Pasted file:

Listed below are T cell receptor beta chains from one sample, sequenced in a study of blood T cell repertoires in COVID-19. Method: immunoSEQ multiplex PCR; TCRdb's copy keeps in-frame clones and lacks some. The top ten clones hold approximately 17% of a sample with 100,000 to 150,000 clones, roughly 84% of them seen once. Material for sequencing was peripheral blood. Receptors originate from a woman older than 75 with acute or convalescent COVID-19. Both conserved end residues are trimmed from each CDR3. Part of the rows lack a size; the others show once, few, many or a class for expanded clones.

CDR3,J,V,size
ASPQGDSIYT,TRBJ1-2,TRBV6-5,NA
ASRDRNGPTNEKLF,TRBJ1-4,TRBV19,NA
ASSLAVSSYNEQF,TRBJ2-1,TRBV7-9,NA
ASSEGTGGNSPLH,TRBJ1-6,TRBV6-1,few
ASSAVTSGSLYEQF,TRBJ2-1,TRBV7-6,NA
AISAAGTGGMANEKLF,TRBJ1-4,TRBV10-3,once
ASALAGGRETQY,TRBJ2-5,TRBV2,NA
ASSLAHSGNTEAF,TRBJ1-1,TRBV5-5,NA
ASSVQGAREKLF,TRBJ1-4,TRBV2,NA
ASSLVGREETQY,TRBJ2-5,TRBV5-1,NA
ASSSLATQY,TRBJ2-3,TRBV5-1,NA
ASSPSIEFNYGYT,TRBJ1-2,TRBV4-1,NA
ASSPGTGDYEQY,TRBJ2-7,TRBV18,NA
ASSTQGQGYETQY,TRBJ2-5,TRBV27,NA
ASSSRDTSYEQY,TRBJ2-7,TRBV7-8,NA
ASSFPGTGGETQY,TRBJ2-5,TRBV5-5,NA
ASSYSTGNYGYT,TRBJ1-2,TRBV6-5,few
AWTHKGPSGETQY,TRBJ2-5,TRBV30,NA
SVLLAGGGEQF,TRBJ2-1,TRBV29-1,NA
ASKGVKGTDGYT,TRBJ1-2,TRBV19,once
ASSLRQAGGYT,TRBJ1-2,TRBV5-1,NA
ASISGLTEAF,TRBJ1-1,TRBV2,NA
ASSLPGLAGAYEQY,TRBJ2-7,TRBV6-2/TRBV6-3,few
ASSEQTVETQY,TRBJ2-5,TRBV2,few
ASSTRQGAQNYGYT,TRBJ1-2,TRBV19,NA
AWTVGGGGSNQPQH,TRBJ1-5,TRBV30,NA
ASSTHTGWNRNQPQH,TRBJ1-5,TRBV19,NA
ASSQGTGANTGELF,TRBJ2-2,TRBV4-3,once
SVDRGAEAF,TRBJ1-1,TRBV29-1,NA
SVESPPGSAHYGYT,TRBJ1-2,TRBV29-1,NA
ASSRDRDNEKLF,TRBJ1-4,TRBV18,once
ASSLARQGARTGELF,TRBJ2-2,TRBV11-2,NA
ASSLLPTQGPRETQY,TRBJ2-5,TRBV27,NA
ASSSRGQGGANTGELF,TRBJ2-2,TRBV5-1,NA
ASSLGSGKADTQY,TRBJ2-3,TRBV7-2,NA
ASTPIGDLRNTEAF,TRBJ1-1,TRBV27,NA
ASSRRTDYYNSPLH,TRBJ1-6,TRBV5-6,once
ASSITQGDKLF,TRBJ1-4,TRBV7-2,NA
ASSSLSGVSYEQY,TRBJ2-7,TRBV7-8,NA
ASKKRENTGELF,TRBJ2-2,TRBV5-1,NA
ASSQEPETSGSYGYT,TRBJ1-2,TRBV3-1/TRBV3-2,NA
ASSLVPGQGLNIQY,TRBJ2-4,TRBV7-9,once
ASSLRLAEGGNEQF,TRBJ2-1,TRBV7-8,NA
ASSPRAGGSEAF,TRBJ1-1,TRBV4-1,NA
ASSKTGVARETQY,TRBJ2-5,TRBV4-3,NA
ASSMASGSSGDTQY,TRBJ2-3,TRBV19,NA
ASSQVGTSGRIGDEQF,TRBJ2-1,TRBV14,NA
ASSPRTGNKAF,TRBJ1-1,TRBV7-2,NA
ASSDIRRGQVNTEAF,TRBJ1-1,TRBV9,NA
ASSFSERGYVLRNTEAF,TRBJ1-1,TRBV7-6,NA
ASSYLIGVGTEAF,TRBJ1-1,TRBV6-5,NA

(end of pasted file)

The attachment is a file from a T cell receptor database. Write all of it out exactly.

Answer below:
Listed below are T cell receptor beta chains from one sample, sequenced in a study of blood T cell repertoires in COVID-19. Method: immunoSEQ multiplex PCR; TCRdb's copy keeps in-frame clones and lacks some. The top ten clones hold approximately 17% of a sample with 100,000 to 150,000 clones, roughly 84% of them seen once. Material for sequencing was peripheral blood. Receptors originate from a woman older than 75 with acute or convalescent COVID-19. Both conserved end residues are trimmed from each CDR3. Part of the rows lack a size; the others show once, few, many or a class for expanded clones.

CDR3,J,V,size
ASPQGDSIYT,TRBJ1-2,TRBV6-5,NA
ASRDRNGPTNEKLF,TRBJ1-4,TRBV19,NA
ASSLAVSSYNEQF,TRBJ2-1,TRBV7-9,NA
ASSEGTGGNSPLH,TRBJ1-6,TRBV6-1,few
ASSAVTSGSLYEQF,TRBJ2-1,TRBV7-6,NA
AISAAGTGGMANEKLF,TRBJ1-4,TRBV10-3,once
ASALAGGRETQY,TRBJ2-5,TRBV2,NA
ASSLAHSGNTEAF,TRBJ1-1,TRBV5-5,NA
ASSVQGAREKLF,TRBJ1-4,TRBV2,NA
ASSLVGREETQY,TRBJ2-5,TRBV5-1,NA
ASSSLATQY,TRBJ2-3,TRBV5-1,NA
ASSPSIEFNYGYT,TRBJ1-2,TRBV4-1,NA
ASSPGTGDYEQY,TRBJ2-7,TRBV18,NA
ASSTQGQGYETQY,TRBJ2-5,TRBV27,NA
ASSSRDTSYEQY,TRBJ2-7,TRBV7-8,NA
ASSFPGTGGETQY,TRBJ2-5,TRBV5-5,NA
ASSYSTGNYGYT,TRBJ1-2,TRBV6-5,few
AWTHKGPSGETQY,TRBJ2-5,TRBV30,NA
SVLLAGGGEQF,TRBJ2-1,TRBV29-1,NA
ASKGVKGTDGYT,TRBJ1-2,TRBV19,once
ASSLRQAGGYT,TRBJ1-2,TRBV5-1,NA
ASISGLTEAF,TRBJ1-1,TRBV2,NA
ASSLPGLAGAYEQY,TRBJ2-7,TRBV6-2/TRBV6-3,few
ASSEQTVETQY,TRBJ2-5,TRBV2,few
ASSTRQGAQNYGYT,TRBJ1-2,TRBV19,NA
AWTVGGGGSNQPQH,TRBJ1-5,TRBV30,NA
ASSTHTGWNRNQPQH,TRBJ1-5,TRBV19,NA
ASSQGTGANTGELF,TRBJ2-2,TRBV4-3,once
SVDRGAEAF,TRBJ1-1,TRBV29-1,NA
SVESPPGSAHYGYT,TRBJ1-2,TRBV29-1,NA
ASSRDRDNEKLF,TRBJ1-4,TRBV18,once
ASSLARQGARTGELF,TRBJ2-2,TRBV11-2,NA
ASSLLPTQGPRETQY,TRBJ2-5,TRBV27,NA
ASSSRGQGGANTGELF,TRBJ2-2,TRBV5-1,NA
ASSLGSGKADTQY,TRBJ2-3,TRBV7-2,NA
ASTPIGDLRNTEAF,TRBJ1-1,TRBV27,NA
ASSRRTDYYNSPLH,TRBJ1-6,TRBV5-6,once
ASSITQGDKLF,TRBJ1-4,TRBV7-2,NA
ASSSLSGVSYEQY,TRBJ2-7,TRBV7-8,NA
ASKKRENTGELF,TRBJ2-2,TRBV5-1,NA
ASSQEPETSGSYGYT,TRBJ1-2,TRBV3-1/TRBV3-2,NA
ASSLVPGQGLNIQY,TRBJ2-4,TRBV7-9,once
ASSLRLAEGGNEQF,TRBJ2-1,TRBV7-8,NA
ASSPRAGGSEAF,TRBJ1-1,TRBV4-1,NA
ASSKTGVARETQY,TRBJ2-5,TRBV4-3,NA
ASSMASGSSGDTQY,TRBJ2-3,TRBV19,NA
ASSQVGTSGRIGDEQF,TRBJ2-1,TRBV14,NA
ASSPRTGNKAF,TRBJ1-1,TRBV7-2,NA
ASSDIRRGQVNTEAF,TRBJ1-1,TRBV9,NA
ASSFSERGYVLRNTEAF,TRBJ1-1,TRBV7-6,NA
ASSYLIGVGTEAF,TRBJ1-1,TRBV6-5,NA